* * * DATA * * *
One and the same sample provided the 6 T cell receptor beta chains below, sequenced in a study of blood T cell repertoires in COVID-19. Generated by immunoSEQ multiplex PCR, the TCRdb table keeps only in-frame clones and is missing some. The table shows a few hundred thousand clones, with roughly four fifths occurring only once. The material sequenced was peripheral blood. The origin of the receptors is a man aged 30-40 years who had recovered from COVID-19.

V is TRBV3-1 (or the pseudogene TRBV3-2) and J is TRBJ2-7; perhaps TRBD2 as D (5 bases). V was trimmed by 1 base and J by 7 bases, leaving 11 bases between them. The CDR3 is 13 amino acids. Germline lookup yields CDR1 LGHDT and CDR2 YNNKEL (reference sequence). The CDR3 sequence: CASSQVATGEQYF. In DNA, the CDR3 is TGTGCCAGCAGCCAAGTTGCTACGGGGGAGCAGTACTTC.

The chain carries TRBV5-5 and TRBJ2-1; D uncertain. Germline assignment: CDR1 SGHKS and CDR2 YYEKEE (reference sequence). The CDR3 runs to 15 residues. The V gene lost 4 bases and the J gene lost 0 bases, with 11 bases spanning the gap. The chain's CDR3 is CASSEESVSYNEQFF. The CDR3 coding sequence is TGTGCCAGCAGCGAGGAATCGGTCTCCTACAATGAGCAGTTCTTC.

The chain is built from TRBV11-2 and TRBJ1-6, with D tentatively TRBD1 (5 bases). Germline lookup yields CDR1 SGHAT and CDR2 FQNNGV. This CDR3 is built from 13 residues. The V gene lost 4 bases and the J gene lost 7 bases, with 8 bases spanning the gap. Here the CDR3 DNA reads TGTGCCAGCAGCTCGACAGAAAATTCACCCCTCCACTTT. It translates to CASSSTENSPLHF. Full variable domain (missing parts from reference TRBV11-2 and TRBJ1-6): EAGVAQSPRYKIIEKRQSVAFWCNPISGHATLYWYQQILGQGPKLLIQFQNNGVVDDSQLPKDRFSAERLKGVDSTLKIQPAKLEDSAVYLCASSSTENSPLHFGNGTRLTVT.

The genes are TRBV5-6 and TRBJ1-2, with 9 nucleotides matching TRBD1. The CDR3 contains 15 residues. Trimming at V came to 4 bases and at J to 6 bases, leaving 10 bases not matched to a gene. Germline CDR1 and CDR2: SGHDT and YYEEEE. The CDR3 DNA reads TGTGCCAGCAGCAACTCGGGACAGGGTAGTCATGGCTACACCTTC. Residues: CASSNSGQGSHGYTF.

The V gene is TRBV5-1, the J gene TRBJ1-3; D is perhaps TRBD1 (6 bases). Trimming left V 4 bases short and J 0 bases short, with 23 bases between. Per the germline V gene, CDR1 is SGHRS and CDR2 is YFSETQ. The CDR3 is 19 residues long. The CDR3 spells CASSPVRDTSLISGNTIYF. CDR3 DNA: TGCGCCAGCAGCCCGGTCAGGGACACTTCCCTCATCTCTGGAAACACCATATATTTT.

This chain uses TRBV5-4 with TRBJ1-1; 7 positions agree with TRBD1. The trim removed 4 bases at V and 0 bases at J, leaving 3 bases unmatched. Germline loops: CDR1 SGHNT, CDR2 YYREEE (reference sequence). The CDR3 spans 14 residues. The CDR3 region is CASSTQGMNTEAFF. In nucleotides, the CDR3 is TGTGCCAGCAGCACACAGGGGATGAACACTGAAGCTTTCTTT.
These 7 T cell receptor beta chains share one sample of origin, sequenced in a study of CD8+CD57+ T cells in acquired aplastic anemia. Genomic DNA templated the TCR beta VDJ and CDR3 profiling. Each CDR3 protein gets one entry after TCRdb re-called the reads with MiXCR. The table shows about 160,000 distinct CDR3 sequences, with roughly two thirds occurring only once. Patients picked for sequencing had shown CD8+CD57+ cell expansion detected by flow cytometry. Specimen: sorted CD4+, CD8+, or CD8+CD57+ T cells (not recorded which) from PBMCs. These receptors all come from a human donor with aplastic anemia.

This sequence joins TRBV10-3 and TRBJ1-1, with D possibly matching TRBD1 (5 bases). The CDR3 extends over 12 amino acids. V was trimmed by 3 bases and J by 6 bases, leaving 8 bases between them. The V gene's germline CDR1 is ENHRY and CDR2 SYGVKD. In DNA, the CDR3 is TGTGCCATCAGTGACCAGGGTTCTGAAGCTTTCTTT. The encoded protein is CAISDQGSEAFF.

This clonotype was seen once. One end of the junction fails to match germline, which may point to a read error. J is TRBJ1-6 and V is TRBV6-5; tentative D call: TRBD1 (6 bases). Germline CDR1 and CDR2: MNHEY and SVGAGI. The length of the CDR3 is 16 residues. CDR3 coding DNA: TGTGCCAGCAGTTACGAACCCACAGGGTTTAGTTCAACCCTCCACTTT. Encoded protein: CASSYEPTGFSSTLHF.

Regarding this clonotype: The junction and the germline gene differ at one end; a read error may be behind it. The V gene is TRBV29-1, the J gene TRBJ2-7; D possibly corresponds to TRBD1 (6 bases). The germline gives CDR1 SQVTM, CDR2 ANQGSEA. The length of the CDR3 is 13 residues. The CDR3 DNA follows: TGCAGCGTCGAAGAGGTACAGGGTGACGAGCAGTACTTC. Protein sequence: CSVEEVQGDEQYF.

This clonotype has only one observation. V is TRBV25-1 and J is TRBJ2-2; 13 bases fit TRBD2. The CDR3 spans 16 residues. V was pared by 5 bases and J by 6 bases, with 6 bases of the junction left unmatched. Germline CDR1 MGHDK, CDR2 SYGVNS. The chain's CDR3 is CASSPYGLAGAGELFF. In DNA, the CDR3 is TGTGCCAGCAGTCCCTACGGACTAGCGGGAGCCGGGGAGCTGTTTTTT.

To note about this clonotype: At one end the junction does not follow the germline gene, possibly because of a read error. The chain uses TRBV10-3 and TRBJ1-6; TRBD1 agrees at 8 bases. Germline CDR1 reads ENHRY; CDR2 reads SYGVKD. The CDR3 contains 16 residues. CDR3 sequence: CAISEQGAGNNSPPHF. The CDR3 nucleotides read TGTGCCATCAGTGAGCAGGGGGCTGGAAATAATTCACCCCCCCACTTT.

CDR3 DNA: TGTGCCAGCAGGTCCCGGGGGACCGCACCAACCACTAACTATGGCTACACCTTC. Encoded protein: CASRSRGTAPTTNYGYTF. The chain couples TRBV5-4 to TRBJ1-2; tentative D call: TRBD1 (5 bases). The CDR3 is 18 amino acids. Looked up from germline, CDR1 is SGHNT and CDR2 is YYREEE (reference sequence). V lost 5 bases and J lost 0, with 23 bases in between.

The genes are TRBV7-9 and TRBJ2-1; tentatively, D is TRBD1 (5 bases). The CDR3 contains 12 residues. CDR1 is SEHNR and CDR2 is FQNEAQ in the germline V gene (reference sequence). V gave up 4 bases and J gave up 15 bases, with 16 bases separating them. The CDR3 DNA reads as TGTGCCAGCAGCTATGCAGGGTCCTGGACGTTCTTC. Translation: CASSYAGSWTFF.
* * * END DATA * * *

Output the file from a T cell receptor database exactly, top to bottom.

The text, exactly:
One and the same sample provided the 6 T cell receptor beta chains below, sequenced in a study of blood T cell repertoires in COVID-19. Generated by immunoSEQ multiplex PCR, the TCRdb table keeps only in-frame clones and is missing some. The table shows a few hundred thousand clones, with roughly four fifths occurring only once. The material sequenced was peripheral blood. The origin of the receptors is a man aged 30-40 years who had recovered from COVID-19.

V is TRBV3-1 (or the pseudogene TRBV3-2) and J is TRBJ2-7; perhaps TRBD2 as D (5 bases). V was trimmed by 1 base and J by 7 bases, leaving 11 bases between them. The CDR3 is 13 amino acids. Germline lookup yields CDR1 LGHDT and CDR2 YNNKEL (reference sequence). The CDR3 sequence: CASSQVATGEQYF. In DNA, the CDR3 is TGTGCCAGCAGCCAAGTTGCTACGGGGGAGCAGTACTTC.

The chain carries TRBV5-5 and TRBJ2-1; D uncertain. Germline assignment: CDR1 SGHKS and CDR2 YYEKEE (reference sequence). The CDR3 runs to 15 residues. The V gene lost 4 bases and the J gene lost 0 bases, with 11 bases spanning the gap. The chain's CDR3 is CASSEESVSYNEQFF. The CDR3 coding sequence is TGTGCCAGCAGCGAGGAATCGGTCTCCTACAATGAGCAGTTCTTC.

The chain is built from TRBV11-2 and TRBJ1-6, with D tentatively TRBD1 (5 bases). Germline lookup yields CDR1 SGHAT and CDR2 FQNNGV. This CDR3 is built from 13 residues. The V gene lost 4 bases and the J gene lost 7 bases, with 8 bases spanning the gap. Here the CDR3 DNA reads TGTGCCAGCAGCTCGACAGAAAATTCACCCCTCCACTTT. It translates to CASSSTENSPLHF. Full variable domain (missing parts from reference TRBV11-2 and TRBJ1-6): EAGVAQSPRYKIIEKRQSVAFWCNPISGHATLYWYQQILGQGPKLLIQFQNNGVVDDSQLPKDRFSAERLKGVDSTLKIQPAKLEDSAVYLCASSSTENSPLHFGNGTRLTVT.

The genes are TRBV5-6 and TRBJ1-2, with 9 nucleotides matching TRBD1. The CDR3 contains 15 residues. Trimming at V came to 4 bases and at J to 6 bases, leaving 10 bases not matched to a gene. Germline CDR1 and CDR2: SGHDT and YYEEEE. The CDR3 DNA reads TGTGCCAGCAGCAACTCGGGACAGGGTAGTCATGGCTACACCTTC. Residues: CASSNSGQGSHGYTF.

The V gene is TRBV5-1, the J gene TRBJ1-3; D is perhaps TRBD1 (6 bases). Trimming left V 4 bases short and J 0 bases short, with 23 bases between. Per the germline V gene, CDR1 is SGHRS and CDR2 is YFSETQ. The CDR3 is 19 residues long. The CDR3 spells CASSPVRDTSLISGNTIYF. CDR3 DNA: TGCGCCAGCAGCCCGGTCAGGGACACTTCCCTCATCTCTGGAAACACCATATATTTT.

This chain uses TRBV5-4 with TRBJ1-1; 7 positions agree with TRBD1. The trim removed 4 bases at V and 0 bases at J, leaving 3 bases unmatched. Germline loops: CDR1 SGHNT, CDR2 YYREEE (reference sequence). The CDR3 spans 14 residues. The CDR3 region is CASSTQGMNTEAFF. In nucleotides, the CDR3 is TGTGCCAGCAGCACACAGGGGATGAACACTGAAGCTTTCTTT.
These 7 T cell receptor beta chains share one sample of origin, sequenced in a study of CD8+CD57+ T cells in acquired aplastic anemia. Genomic DNA templated the TCR beta VDJ and CDR3 profiling. Each CDR3 protein gets one entry after TCRdb re-called the reads with MiXCR. The table shows about 160,000 distinct CDR3 sequences, with roughly two thirds occurring only once. Patients picked for sequencing had shown CD8+CD57+ cell expansion detected by flow cytometry. Specimen: sorted CD4+, CD8+, or CD8+CD57+ T cells (not recorded which) from PBMCs. These receptors all come from a human donor with aplastic anemia.

This sequence joins TRBV10-3 and TRBJ1-1, with D possibly matching TRBD1 (5 bases). The CDR3 extends over 12 amino acids. V was trimmed by 3 bases and J by 6 bases, leaving 8 bases between them. The V gene's germline CDR1 is ENHRY and CDR2 SYGVKD. In DNA, the CDR3 is TGTGCCATCAGTGACCAGGGTTCTGAAGCTTTCTTT. The encoded protein is CAISDQGSEAFF.

This clonotype was seen once. One end of the junction fails to match germline, which may point to a read error. J is TRBJ1-6 and V is TRBV6-5; tentative D call: TRBD1 (6 bases). Germline CDR1 and CDR2: MNHEY and SVGAGI. The length of the CDR3 is 16 residues. CDR3 coding DNA: TGTGCCAGCAGTTACGAACCCACAGGGTTTAGTTCAACCCTCCACTTT. Encoded protein: CASSYEPTGFSSTLHF.

Regarding this clonotype: The junction and the germline gene differ at one end; a read error may be behind it. The V gene is TRBV29-1, the J gene TRBJ2-7; D possibly corresponds to TRBD1 (6 bases). The germline gives CDR1 SQVTM, CDR2 ANQGSEA. The length of the CDR3 is 13 residues. The CDR3 DNA follows: TGCAGCGTCGAAGAGGTACAGGGTGACGAGCAGTACTTC. Protein sequence: CSVEEVQGDEQYF.

This clonotype has only one observation. V is TRBV25-1 and J is TRBJ2-2; 13 bases fit TRBD2. The CDR3 spans 16 residues. V was pared by 5 bases and J by 6 bases, with 6 bases of the junction left unmatched. Germline CDR1 MGHDK, CDR2 SYGVNS. The chain's CDR3 is CASSPYGLAGAGELFF. In DNA, the CDR3 is TGTGCCAGCAGTCCCTACGGACTAGCGGGAGCCGGGGAGCTGTTTTTT.

To note about this clonotype: At one end the junction does not follow the germline gene, possibly because of a read error. The chain uses TRBV10-3 and TRBJ1-6; TRBD1 agrees at 8 bases. Germline CDR1 reads ENHRY; CDR2 reads SYGVKD. The CDR3 contains 16 residues. CDR3 sequence: CAISEQGAGNNSPPHF. The CDR3 nucleotides read TGTGCCATCAGTGAGCAGGGGGCTGGAAATAATTCACCCCCCCACTTT.

CDR3 DNA: TGTGCCAGCAGGTCCCGGGGGACCGCACCAACCACTAACTATGGCTACACCTTC. Encoded protein: CASRSRGTAPTTNYGYTF. The chain couples TRBV5-4 to TRBJ1-2; tentative D call: TRBD1 (5 bases). The CDR3 is 18 amino acids. Looked up from germline, CDR1 is SGHNT and CDR2 is YYREEE (reference sequence). V lost 5 bases and J lost 0, with 23 bases in between.

The genes are TRBV7-9 and TRBJ2-1; tentatively, D is TRBD1 (5 bases). The CDR3 contains 12 residues. CDR1 is SEHNR and CDR2 is FQNEAQ in the germline V gene (reference sequence). V gave up 4 bases and J gave up 15 bases, with 16 bases separating them. The CDR3 DNA reads as TGTGCCAGCAGCTATGCAGGGTCCTGGACGTTCTTC. Translation: CASSYAGSWTFF.